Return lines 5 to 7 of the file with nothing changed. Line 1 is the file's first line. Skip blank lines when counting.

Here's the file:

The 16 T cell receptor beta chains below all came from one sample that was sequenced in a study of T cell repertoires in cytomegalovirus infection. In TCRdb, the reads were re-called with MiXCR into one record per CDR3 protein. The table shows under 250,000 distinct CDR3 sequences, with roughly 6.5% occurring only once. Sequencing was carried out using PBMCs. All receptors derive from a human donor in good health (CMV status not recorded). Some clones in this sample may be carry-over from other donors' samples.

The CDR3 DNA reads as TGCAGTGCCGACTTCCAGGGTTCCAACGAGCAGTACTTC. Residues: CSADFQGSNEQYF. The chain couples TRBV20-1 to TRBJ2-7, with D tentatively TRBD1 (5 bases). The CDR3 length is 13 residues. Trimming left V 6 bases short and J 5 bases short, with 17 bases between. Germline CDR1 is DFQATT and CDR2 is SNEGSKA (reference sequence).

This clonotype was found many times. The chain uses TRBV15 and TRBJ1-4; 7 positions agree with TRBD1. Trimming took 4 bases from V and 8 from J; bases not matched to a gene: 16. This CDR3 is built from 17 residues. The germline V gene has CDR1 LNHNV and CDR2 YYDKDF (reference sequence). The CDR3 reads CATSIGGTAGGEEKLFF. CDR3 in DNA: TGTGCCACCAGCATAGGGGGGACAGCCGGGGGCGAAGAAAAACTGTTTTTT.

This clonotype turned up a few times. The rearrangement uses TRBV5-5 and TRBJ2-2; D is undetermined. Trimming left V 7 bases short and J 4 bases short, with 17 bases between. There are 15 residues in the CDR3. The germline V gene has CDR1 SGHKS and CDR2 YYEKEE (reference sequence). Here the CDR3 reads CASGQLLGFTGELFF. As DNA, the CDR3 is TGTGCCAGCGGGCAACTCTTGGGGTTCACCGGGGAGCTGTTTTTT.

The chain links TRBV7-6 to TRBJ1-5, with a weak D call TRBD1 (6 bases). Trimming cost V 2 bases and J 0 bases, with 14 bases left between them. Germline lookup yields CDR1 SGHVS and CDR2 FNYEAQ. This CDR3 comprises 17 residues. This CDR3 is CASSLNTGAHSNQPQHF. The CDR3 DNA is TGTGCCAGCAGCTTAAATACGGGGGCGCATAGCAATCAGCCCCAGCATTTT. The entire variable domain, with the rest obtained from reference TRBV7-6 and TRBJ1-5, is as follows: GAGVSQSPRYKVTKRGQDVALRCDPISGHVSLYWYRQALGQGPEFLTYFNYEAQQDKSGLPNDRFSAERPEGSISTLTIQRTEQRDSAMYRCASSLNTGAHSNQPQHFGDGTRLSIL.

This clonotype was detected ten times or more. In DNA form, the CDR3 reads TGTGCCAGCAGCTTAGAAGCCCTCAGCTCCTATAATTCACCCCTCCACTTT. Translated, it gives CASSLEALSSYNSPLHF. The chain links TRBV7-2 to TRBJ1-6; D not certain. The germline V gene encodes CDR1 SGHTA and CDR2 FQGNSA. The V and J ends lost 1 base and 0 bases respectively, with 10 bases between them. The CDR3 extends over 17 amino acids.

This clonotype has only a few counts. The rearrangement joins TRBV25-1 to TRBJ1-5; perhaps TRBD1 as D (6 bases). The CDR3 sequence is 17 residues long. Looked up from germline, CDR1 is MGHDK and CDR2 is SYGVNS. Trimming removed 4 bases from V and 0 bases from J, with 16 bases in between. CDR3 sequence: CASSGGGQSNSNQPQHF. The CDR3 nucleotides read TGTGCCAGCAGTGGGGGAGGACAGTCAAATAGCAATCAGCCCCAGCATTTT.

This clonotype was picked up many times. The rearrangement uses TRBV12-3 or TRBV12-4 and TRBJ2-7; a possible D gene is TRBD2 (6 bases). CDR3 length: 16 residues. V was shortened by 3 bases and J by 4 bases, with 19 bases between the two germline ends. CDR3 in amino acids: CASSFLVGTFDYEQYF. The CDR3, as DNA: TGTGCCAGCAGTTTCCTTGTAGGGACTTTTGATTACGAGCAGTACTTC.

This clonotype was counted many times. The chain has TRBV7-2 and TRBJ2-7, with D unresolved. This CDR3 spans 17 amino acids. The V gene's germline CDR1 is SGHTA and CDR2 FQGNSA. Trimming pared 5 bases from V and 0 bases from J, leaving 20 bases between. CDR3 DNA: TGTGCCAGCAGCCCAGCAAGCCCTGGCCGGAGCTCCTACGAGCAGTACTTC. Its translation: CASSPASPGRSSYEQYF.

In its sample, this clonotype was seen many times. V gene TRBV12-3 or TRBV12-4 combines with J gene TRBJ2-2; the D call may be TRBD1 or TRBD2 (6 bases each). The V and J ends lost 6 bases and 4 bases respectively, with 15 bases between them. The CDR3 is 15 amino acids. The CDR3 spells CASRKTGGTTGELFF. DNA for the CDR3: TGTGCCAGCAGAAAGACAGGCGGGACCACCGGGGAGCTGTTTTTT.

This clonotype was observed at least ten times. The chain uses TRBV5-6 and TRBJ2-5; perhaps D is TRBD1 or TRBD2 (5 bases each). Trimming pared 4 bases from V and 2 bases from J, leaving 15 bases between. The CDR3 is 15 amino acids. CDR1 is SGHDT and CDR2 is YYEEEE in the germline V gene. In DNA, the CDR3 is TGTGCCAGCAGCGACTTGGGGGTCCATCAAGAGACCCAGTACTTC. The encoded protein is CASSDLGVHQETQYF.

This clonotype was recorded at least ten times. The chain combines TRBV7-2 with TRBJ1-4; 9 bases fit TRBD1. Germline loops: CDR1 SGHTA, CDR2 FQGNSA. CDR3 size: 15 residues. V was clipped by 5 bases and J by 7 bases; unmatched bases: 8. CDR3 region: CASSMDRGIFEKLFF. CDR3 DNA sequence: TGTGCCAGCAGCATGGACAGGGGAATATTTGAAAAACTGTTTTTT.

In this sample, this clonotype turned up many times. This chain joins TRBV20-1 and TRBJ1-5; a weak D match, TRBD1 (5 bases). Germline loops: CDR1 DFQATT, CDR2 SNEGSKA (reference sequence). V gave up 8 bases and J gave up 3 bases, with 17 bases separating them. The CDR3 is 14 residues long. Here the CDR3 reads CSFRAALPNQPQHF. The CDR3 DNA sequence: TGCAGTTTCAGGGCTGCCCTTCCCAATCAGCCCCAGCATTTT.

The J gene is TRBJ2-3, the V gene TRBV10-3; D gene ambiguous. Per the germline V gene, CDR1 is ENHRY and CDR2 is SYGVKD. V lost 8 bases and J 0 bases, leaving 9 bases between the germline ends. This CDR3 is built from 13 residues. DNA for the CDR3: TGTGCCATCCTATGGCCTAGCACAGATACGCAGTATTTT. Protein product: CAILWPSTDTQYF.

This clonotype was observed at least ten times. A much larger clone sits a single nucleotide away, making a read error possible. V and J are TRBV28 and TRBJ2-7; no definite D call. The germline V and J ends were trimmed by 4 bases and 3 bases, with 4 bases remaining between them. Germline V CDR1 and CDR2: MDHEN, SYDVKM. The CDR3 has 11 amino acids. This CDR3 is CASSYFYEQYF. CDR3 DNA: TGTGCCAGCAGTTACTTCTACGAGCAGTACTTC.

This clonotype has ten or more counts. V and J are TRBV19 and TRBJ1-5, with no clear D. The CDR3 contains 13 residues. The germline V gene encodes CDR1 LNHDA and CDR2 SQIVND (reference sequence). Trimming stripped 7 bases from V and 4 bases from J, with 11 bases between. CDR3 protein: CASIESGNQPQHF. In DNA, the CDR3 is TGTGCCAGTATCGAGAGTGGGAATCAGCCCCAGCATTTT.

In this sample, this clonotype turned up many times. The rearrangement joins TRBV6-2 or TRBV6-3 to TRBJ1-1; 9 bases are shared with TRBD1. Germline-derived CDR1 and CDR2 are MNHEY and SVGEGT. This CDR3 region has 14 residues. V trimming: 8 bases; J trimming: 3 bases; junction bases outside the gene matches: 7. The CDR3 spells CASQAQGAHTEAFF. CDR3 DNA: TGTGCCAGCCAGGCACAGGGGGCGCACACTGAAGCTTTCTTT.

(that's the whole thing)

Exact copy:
The chain links TRBV7-6 to TRBJ1-5, with a weak D call TRBD1 (6 bases). Trimming cost V 2 bases and J 0 bases, with 14 bases left between them. Germline lookup yields CDR1 SGHVS and CDR2 FNYEAQ. This CDR3 comprises 17 residues. This CDR3 is CASSLNTGAHSNQPQHF. The CDR3 DNA is TGTGCCAGCAGCTTAAATACGGGGGCGCATAGCAATCAGCCCCAGCATTTT. The entire variable domain, with the rest obtained from reference TRBV7-6 and TRBJ1-5, is as follows: GAGVSQSPRYKVTKRGQDVALRCDPISGHVSLYWYRQALGQGPEFLTYFNYEAQQDKSGLPNDRFSAERPEGSISTLTIQRTEQRDSAMYRCASSLNTGAHSNQPQHFGDGTRLSIL.

This clonotype was detected ten times or more. In DNA form, the CDR3 reads TGTGCCAGCAGCTTAGAAGCCCTCAGCTCCTATAATTCACCCCTCCACTTT. Translated, it gives CASSLEALSSYNSPLHF. The chain links TRBV7-2 to TRBJ1-6; D not certain. The germline V gene encodes CDR1 SGHTA and CDR2 FQGNSA. The V and J ends lost 1 base and 0 bases respectively, with 10 bases between them. The CDR3 extends over 17 amino acids.

This clonotype has only a few counts. The rearrangement joins TRBV25-1 to TRBJ1-5; perhaps TRBD1 as D (6 bases). The CDR3 sequence is 17 residues long. Looked up from germline, CDR1 is MGHDK and CDR2 is SYGVNS. Trimming removed 4 bases from V and 0 bases from J, with 16 bases in between. CDR3 sequence: CASSGGGQSNSNQPQHF. The CDR3 nucleotides read TGTGCCAGCAGTGGGGGAGGACAGTCAAATAGCAATCAGCCCCAGCATTTT.